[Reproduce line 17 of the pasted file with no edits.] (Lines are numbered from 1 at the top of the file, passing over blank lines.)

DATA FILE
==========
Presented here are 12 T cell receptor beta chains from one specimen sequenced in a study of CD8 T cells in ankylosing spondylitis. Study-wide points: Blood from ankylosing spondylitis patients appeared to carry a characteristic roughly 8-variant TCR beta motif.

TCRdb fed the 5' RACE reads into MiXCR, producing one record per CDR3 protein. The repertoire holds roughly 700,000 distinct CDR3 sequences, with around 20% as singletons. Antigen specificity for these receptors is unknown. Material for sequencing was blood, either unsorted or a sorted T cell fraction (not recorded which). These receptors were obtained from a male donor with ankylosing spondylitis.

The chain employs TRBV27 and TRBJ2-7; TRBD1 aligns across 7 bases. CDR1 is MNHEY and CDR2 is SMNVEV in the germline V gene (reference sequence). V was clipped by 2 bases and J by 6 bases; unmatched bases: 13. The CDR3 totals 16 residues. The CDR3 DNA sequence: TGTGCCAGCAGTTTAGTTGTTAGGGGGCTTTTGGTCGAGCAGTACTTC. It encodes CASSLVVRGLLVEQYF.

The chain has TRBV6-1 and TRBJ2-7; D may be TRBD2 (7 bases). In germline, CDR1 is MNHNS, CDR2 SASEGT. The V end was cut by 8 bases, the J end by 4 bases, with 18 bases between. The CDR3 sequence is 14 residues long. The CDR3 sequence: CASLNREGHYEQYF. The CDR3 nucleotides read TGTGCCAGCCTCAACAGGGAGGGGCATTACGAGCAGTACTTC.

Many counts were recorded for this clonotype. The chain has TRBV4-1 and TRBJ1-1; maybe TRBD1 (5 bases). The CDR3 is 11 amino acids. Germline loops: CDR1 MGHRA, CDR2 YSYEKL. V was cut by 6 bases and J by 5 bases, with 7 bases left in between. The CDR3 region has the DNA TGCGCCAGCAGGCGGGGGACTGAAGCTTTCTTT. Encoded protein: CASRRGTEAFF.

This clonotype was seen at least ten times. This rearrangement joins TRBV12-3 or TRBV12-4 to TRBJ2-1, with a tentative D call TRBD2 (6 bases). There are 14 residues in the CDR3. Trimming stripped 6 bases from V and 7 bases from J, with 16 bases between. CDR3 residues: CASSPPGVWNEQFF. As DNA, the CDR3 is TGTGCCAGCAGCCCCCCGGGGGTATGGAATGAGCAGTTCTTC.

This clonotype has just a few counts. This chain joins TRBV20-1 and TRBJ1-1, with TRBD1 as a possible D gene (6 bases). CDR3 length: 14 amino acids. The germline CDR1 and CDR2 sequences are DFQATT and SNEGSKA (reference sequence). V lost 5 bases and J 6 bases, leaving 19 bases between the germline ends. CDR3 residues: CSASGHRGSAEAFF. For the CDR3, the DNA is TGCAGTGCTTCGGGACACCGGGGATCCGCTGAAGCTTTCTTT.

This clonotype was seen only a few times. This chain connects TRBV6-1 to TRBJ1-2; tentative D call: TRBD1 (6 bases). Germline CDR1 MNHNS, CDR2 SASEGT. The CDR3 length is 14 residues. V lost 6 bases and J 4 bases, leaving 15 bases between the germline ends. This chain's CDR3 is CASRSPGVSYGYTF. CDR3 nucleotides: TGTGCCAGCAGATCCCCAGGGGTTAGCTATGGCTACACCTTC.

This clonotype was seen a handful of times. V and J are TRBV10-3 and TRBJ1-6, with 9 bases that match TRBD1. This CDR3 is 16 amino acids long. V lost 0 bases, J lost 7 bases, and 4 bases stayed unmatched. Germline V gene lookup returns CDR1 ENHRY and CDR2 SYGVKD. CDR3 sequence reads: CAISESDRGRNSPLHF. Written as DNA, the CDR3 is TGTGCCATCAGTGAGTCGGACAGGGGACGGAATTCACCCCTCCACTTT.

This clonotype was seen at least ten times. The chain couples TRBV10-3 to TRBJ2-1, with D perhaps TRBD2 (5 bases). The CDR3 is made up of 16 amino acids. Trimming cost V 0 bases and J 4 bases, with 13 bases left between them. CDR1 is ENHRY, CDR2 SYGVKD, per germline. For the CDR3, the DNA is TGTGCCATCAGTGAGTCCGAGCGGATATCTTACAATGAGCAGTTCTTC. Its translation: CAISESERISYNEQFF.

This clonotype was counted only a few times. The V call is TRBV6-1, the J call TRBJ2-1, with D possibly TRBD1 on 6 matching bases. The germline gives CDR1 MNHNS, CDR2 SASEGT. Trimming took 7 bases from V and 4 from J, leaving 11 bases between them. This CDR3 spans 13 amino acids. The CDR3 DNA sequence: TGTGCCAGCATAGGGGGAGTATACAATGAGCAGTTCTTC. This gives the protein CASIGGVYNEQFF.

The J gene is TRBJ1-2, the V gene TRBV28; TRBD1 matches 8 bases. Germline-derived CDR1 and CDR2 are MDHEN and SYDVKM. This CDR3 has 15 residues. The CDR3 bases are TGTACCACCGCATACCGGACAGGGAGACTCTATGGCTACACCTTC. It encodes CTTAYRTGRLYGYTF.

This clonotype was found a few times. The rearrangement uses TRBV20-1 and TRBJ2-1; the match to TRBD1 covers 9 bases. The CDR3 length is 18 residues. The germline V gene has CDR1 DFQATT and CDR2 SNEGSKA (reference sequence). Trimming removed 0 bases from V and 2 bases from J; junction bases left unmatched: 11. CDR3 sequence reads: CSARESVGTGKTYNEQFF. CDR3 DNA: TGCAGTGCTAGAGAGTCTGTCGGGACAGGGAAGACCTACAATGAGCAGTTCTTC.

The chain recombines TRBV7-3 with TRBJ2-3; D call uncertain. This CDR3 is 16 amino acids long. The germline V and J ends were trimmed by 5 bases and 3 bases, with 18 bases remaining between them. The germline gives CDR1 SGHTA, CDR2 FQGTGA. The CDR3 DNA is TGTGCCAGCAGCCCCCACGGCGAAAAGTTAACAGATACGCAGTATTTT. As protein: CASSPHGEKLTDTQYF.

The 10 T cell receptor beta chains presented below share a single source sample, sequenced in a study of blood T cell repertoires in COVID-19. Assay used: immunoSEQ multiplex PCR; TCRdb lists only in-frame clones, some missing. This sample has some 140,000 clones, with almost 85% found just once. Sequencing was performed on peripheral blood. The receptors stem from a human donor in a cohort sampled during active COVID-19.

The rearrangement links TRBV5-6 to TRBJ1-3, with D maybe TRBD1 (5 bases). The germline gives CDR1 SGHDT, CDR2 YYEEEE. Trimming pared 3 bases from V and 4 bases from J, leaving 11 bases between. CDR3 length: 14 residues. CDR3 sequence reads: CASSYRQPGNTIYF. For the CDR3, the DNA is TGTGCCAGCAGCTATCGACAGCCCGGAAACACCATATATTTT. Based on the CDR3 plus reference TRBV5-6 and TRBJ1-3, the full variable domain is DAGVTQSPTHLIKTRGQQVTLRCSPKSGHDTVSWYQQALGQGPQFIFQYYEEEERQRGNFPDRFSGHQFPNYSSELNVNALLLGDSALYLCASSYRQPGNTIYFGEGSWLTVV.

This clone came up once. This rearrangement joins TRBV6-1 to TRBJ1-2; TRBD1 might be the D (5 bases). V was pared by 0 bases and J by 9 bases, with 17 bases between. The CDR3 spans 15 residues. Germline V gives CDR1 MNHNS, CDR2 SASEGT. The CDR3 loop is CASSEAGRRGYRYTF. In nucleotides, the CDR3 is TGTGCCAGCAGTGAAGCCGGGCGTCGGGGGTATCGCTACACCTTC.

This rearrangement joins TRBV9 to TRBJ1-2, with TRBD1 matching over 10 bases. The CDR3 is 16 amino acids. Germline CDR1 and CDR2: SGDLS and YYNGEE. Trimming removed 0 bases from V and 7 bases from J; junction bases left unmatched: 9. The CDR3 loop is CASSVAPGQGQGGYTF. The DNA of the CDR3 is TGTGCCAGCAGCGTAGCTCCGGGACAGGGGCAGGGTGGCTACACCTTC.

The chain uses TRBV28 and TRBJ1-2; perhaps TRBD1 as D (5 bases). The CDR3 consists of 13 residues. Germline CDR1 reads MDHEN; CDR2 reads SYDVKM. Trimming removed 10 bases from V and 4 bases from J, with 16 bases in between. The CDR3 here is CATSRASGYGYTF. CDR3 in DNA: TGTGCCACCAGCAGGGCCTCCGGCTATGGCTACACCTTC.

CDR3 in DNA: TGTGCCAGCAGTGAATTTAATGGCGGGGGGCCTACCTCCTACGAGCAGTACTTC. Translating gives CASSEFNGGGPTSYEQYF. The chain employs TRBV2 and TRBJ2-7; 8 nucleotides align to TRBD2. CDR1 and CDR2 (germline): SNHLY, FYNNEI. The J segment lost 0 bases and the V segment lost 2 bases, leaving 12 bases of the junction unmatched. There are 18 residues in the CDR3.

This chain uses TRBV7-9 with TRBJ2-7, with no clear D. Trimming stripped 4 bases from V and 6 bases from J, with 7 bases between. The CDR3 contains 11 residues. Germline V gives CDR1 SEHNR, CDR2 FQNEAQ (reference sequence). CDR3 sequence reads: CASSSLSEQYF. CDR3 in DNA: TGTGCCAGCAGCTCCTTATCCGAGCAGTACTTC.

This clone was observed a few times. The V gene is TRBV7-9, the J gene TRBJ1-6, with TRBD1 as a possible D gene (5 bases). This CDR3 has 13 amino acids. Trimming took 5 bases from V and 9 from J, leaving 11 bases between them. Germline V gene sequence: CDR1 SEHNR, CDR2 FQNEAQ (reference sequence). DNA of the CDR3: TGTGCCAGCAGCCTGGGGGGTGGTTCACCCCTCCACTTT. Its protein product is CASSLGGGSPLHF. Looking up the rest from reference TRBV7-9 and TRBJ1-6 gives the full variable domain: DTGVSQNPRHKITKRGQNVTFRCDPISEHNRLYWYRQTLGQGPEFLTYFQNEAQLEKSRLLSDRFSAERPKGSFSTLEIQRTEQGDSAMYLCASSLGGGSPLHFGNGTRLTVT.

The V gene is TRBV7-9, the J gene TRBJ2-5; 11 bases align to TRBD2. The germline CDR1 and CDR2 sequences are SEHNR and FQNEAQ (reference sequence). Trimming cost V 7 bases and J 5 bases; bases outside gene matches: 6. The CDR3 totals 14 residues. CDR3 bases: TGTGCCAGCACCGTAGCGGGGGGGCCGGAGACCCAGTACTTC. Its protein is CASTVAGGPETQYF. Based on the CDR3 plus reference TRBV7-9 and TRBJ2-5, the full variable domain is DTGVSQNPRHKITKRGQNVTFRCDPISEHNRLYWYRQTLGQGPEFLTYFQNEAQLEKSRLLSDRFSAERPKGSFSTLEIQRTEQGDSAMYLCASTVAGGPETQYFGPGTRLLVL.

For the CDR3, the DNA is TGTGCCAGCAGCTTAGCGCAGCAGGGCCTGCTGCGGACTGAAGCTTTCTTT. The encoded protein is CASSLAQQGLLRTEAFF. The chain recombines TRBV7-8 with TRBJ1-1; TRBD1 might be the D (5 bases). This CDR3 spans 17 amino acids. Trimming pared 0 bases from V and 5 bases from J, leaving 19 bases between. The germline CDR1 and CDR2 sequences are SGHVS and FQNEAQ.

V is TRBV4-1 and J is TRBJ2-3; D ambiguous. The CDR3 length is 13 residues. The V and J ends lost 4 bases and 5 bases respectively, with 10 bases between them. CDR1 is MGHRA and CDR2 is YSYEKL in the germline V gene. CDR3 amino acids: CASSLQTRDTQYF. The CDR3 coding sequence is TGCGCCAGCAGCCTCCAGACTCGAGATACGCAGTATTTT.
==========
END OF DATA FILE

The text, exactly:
This clone came up once. This rearrangement joins TRBV6-1 to TRBJ1-2; TRBD1 might be the D (5 bases). V was pared by 0 bases and J by 9 bases, with 17 bases between. The CDR3 spans 15 residues. Germline V gives CDR1 MNHNS, CDR2 SASEGT. The CDR3 loop is CASSEAGRRGYRYTF. In nucleotides, the CDR3 is TGTGCCAGCAGTGAAGCCGGGCGTCGGGGGTATCGCTACACCTTC.